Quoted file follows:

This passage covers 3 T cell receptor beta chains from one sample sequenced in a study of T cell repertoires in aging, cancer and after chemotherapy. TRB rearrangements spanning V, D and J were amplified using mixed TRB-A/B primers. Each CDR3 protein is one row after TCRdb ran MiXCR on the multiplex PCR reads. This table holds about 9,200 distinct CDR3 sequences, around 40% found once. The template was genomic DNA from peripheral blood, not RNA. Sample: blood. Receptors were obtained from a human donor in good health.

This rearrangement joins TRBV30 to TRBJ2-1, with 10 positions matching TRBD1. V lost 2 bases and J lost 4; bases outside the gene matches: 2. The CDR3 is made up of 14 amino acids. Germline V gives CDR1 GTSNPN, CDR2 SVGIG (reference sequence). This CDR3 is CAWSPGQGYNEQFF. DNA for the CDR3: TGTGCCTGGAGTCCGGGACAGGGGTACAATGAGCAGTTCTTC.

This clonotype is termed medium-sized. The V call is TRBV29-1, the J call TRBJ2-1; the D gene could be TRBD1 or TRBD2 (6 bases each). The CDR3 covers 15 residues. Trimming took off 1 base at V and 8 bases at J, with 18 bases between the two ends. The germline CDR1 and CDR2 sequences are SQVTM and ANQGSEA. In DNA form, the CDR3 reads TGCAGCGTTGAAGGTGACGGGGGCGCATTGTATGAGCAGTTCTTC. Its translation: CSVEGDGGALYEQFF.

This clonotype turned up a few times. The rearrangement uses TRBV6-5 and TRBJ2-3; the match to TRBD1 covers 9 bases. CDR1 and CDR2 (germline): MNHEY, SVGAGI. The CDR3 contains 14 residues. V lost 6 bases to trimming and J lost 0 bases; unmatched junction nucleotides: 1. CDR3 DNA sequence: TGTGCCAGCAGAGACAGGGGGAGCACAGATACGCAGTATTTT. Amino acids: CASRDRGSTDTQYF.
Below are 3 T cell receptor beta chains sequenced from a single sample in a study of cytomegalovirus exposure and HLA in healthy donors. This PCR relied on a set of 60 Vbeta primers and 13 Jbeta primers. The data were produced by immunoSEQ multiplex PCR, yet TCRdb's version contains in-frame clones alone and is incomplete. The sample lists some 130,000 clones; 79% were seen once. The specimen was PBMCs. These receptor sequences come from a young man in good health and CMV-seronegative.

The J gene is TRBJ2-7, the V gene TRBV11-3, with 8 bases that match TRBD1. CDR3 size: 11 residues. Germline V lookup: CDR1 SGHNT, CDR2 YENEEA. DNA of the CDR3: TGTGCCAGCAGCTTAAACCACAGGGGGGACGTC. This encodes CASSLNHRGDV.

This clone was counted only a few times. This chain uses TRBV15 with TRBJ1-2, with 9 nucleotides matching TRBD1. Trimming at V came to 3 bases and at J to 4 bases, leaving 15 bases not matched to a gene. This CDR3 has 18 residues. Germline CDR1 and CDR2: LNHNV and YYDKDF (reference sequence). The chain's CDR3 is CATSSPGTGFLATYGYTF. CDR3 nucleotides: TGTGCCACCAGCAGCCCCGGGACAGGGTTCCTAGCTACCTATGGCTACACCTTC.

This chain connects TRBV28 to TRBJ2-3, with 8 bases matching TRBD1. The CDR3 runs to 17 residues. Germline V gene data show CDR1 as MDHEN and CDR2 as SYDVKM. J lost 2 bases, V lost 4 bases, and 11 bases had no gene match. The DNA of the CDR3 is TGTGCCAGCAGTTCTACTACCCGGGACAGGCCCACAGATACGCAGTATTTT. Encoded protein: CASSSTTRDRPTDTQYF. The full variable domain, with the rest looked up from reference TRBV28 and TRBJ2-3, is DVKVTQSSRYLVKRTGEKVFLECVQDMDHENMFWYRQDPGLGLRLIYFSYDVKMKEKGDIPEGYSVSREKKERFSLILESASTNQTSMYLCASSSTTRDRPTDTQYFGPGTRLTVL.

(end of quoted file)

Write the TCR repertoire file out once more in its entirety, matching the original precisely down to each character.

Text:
This passage covers 3 T cell receptor beta chains from one sample sequenced in a study of T cell repertoires in aging, cancer and after chemotherapy. TRB rearrangements spanning V, D and J were amplified using mixed TRB-A/B primers. Each CDR3 protein is one row after TCRdb ran MiXCR on the multiplex PCR reads. This table holds about 9,200 distinct CDR3 sequences, around 40% found once. The template was genomic DNA from peripheral blood, not RNA. Sample: blood. Receptors were obtained from a human donor in good health.

This rearrangement joins TRBV30 to TRBJ2-1, with 10 positions matching TRBD1. V lost 2 bases and J lost 4; bases outside the gene matches: 2. The CDR3 is made up of 14 amino acids. Germline V gives CDR1 GTSNPN, CDR2 SVGIG (reference sequence). This CDR3 is CAWSPGQGYNEQFF. DNA for the CDR3: TGTGCCTGGAGTCCGGGACAGGGGTACAATGAGCAGTTCTTC.

This clonotype is termed medium-sized. The V call is TRBV29-1, the J call TRBJ2-1; the D gene could be TRBD1 or TRBD2 (6 bases each). The CDR3 covers 15 residues. Trimming took off 1 base at V and 8 bases at J, with 18 bases between the two ends. The germline CDR1 and CDR2 sequences are SQVTM and ANQGSEA. In DNA form, the CDR3 reads TGCAGCGTTGAAGGTGACGGGGGCGCATTGTATGAGCAGTTCTTC. Its translation: CSVEGDGGALYEQFF.

This clonotype turned up a few times. The rearrangement uses TRBV6-5 and TRBJ2-3; the match to TRBD1 covers 9 bases. CDR1 and CDR2 (germline): MNHEY, SVGAGI. The CDR3 contains 14 residues. V lost 6 bases to trimming and J lost 0 bases; unmatched junction nucleotides: 1. CDR3 DNA sequence: TGTGCCAGCAGAGACAGGGGGAGCACAGATACGCAGTATTTT. Amino acids: CASRDRGSTDTQYF.
Below are 3 T cell receptor beta chains sequenced from a single sample in a study of cytomegalovirus exposure and HLA in healthy donors. This PCR relied on a set of 60 Vbeta primers and 13 Jbeta primers. The data were produced by immunoSEQ multiplex PCR, yet TCRdb's version contains in-frame clones alone and is incomplete. The sample lists some 130,000 clones; 79% were seen once. The specimen was PBMCs. These receptor sequences come from a young man in good health and CMV-seronegative.

The J gene is TRBJ2-7, the V gene TRBV11-3, with 8 bases that match TRBD1. CDR3 size: 11 residues. Germline V lookup: CDR1 SGHNT, CDR2 YENEEA. DNA of the CDR3: TGTGCCAGCAGCTTAAACCACAGGGGGGACGTC. This encodes CASSLNHRGDV.

This clone was counted only a few times. This chain uses TRBV15 with TRBJ1-2, with 9 nucleotides matching TRBD1. Trimming at V came to 3 bases and at J to 4 bases, leaving 15 bases not matched to a gene. This CDR3 has 18 residues. Germline CDR1 and CDR2: LNHNV and YYDKDF (reference sequence). The chain's CDR3 is CATSSPGTGFLATYGYTF. CDR3 nucleotides: TGTGCCACCAGCAGCCCCGGGACAGGGTTCCTAGCTACCTATGGCTACACCTTC.

This chain connects TRBV28 to TRBJ2-3, with 8 bases matching TRBD1. The CDR3 runs to 17 residues. Germline V gene data show CDR1 as MDHEN and CDR2 as SYDVKM. J lost 2 bases, V lost 4 bases, and 11 bases had no gene match. The DNA of the CDR3 is TGTGCCAGCAGTTCTACTACCCGGGACAGGCCCACAGATACGCAGTATTTT. Encoded protein: CASSSTTRDRPTDTQYF. The full variable domain, with the rest looked up from reference TRBV28 and TRBJ2-3, is DVKVTQSSRYLVKRTGEKVFLECVQDMDHENMFWYRQDPGLGLRLIYFSYDVKMKEKGDIPEGYSVSREKKERFSLILESASTNQTSMYLCASSSTTRDRPTDTQYFGPGTRLTVL.